Everybody was smiling, as they should have been, at Friday's announcement of Ben Zobrist's long-term deal, which could keep him with the Rays through 2015 and make him close to $30 million.
For the Rays, there's cost certainty ($14.5 million to be exact) over the next three seasons, when Zobrist's salary would have been subject to the fluid arbitration process, and options to keep him through his first two years of free agency (for $7 million and $7.5 million) when they otherwise might not be able to afford him.
For Zobrist, there's life-changing financial security — nearly $18 million guaranteed, no matter where (2B? RF? 1B? LF?), how, or how much he plays — for a guy who before last season was a 27-year-old fringe major-league utility player with a .222 career average.
Whenever these types of deals are made, the talk extends beyond the rewards to the risks for both sides.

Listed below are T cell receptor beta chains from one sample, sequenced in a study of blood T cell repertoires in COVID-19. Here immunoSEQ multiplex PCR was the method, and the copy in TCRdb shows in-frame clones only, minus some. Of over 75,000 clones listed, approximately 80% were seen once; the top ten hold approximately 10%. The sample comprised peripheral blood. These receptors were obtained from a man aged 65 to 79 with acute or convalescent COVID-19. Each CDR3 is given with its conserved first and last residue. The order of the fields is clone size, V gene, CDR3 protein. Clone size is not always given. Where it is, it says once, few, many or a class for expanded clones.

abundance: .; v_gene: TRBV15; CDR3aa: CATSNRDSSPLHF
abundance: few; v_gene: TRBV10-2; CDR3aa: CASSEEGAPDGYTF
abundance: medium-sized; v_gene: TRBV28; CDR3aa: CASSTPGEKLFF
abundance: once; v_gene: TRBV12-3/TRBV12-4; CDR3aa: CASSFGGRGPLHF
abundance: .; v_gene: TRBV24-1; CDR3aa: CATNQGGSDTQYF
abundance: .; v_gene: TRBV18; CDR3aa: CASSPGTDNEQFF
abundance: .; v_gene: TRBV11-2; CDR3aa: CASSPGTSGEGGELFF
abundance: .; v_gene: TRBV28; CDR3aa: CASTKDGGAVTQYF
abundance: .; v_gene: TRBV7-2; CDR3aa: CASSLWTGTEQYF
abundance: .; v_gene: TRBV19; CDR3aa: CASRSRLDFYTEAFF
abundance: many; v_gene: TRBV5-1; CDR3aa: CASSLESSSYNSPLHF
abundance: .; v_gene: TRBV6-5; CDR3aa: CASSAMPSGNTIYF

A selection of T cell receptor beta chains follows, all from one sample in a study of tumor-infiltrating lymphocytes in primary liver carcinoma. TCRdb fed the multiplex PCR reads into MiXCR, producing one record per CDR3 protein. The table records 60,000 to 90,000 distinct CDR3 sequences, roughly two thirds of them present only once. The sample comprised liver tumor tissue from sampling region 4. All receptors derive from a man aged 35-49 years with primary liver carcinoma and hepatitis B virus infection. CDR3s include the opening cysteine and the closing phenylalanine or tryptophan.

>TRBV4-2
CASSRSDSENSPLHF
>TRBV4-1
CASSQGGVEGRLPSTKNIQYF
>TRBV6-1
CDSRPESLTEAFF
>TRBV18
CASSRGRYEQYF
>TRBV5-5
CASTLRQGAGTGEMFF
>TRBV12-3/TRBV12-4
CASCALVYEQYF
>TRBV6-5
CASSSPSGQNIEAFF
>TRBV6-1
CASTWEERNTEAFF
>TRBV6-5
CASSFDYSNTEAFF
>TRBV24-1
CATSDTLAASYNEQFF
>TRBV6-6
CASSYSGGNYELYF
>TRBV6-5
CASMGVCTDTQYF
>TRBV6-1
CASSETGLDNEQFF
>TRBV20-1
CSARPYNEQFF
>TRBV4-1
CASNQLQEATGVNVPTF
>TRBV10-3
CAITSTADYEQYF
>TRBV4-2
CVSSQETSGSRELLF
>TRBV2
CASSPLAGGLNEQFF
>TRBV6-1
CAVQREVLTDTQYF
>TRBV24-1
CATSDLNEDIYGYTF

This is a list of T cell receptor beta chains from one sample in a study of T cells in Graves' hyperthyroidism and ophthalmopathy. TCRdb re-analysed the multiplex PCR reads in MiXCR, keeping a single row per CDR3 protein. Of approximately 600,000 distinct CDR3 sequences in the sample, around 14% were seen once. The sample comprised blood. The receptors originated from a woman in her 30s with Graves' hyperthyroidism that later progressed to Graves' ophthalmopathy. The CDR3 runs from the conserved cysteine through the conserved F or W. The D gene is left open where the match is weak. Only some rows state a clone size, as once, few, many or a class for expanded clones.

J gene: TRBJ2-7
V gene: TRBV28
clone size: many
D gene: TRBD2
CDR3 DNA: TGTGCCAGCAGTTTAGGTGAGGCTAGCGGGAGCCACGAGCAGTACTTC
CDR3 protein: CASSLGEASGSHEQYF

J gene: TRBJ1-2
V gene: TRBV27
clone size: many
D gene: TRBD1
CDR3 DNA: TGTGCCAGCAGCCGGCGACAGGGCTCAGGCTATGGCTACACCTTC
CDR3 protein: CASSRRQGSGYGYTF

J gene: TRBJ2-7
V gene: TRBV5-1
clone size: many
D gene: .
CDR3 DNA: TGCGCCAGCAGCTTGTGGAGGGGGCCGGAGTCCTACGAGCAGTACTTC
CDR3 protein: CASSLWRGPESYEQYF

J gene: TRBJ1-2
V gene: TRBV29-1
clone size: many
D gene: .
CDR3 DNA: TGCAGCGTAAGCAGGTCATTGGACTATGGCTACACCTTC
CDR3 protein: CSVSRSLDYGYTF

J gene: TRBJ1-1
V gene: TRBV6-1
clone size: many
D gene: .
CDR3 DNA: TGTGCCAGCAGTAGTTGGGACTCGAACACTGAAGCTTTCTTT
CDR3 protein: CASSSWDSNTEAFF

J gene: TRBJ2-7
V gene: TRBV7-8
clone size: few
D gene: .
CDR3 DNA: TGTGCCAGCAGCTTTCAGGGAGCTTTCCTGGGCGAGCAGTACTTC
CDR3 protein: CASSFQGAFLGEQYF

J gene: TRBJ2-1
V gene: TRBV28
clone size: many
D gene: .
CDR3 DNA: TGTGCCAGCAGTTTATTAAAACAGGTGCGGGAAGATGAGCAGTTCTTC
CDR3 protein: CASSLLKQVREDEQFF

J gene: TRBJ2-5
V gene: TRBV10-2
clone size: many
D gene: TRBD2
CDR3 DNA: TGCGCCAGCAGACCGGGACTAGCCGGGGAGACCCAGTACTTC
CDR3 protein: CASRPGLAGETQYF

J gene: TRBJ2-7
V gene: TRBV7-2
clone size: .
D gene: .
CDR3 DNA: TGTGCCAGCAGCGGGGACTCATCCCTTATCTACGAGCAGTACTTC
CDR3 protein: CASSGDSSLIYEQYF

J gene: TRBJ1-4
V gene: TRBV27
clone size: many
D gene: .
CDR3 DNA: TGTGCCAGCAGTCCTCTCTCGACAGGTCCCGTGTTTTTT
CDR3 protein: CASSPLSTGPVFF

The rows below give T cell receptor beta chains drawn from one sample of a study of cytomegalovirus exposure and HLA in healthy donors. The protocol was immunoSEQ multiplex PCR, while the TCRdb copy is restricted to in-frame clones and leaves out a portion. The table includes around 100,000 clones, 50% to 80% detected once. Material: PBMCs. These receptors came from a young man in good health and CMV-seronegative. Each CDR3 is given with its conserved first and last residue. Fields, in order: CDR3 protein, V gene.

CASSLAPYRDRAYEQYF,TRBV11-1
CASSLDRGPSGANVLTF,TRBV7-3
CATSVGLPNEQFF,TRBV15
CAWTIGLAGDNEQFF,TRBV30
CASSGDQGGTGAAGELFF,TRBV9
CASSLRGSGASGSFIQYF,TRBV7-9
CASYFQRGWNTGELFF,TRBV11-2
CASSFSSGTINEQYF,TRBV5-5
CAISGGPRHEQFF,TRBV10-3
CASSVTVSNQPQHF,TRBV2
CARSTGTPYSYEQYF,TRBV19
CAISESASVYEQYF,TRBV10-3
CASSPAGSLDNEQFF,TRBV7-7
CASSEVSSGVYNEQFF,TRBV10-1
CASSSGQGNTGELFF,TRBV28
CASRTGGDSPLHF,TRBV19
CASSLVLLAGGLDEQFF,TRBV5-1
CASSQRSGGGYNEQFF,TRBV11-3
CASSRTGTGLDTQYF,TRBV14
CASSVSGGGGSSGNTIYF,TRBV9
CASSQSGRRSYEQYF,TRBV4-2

The team risks the player not producing, through effort, diminished skill or injury/illness (Rocco Baldelli's an example of the latter).
The player risks leaving money on the table if he has big years. (Evan Longoria's deal, which could run nine years/$44.5 million, is often cited, though to this point it has been to his advantage as he's making about double, $950,000, than he would as a pre-arbitration player.)
But really, what risk is there to the player? Zobrist's money should take care of his and wife Julianna's immediate family, their 1-year-old son Zion's future family and probably Zion's kids' families. (And could finance Julianna's burgeoning music career as well.)
Call it the First Fortune Philosophy. As quickly as a player's career could end, or change dramatically, given injuries (or off-field issues), the opportunity to make their first fortune — assuming the team is being fair — has to be given serious consideration. With Longoria, James Shields and now Zobrist locked up, expect the Rays to keep working on others.